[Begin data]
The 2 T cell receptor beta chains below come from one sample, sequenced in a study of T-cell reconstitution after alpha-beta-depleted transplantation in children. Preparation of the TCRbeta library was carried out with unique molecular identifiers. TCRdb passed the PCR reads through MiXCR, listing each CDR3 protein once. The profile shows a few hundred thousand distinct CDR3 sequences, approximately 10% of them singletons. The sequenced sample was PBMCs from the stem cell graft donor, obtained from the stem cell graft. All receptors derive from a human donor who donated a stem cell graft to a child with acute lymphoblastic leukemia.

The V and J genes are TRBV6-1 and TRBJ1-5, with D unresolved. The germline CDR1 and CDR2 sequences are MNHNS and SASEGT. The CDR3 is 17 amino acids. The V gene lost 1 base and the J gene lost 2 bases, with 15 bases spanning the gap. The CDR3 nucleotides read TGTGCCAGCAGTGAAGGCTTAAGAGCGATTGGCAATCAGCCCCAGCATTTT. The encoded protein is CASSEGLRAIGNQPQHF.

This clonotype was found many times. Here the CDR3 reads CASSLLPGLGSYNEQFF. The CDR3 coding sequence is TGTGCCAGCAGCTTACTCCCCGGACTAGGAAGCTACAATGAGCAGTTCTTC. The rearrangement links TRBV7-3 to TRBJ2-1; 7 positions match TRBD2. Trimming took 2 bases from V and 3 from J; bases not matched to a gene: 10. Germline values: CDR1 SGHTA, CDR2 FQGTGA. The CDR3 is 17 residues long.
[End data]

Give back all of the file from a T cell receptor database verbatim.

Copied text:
The 2 T cell receptor beta chains below come from one sample, sequenced in a study of T-cell reconstitution after alpha-beta-depleted transplantation in children. Preparation of the TCRbeta library was carried out with unique molecular identifiers. TCRdb passed the PCR reads through MiXCR, listing each CDR3 protein once. The profile shows a few hundred thousand distinct CDR3 sequences, approximately 10% of them singletons. The sequenced sample was PBMCs from the stem cell graft donor, obtained from the stem cell graft. All receptors derive from a human donor who donated a stem cell graft to a child with acute lymphoblastic leukemia.

The V and J genes are TRBV6-1 and TRBJ1-5, with D unresolved. The germline CDR1 and CDR2 sequences are MNHNS and SASEGT. The CDR3 is 17 amino acids. The V gene lost 1 base and the J gene lost 2 bases, with 15 bases spanning the gap. The CDR3 nucleotides read TGTGCCAGCAGTGAAGGCTTAAGAGCGATTGGCAATCAGCCCCAGCATTTT. The encoded protein is CASSEGLRAIGNQPQHF.

This clonotype was found many times. Here the CDR3 reads CASSLLPGLGSYNEQFF. The CDR3 coding sequence is TGTGCCAGCAGCTTACTCCCCGGACTAGGAAGCTACAATGAGCAGTTCTTC. The rearrangement links TRBV7-3 to TRBJ2-1; 7 positions match TRBD2. Trimming took 2 bases from V and 3 from J; bases not matched to a gene: 10. Germline values: CDR1 SGHTA, CDR2 FQGTGA. The CDR3 is 17 residues long.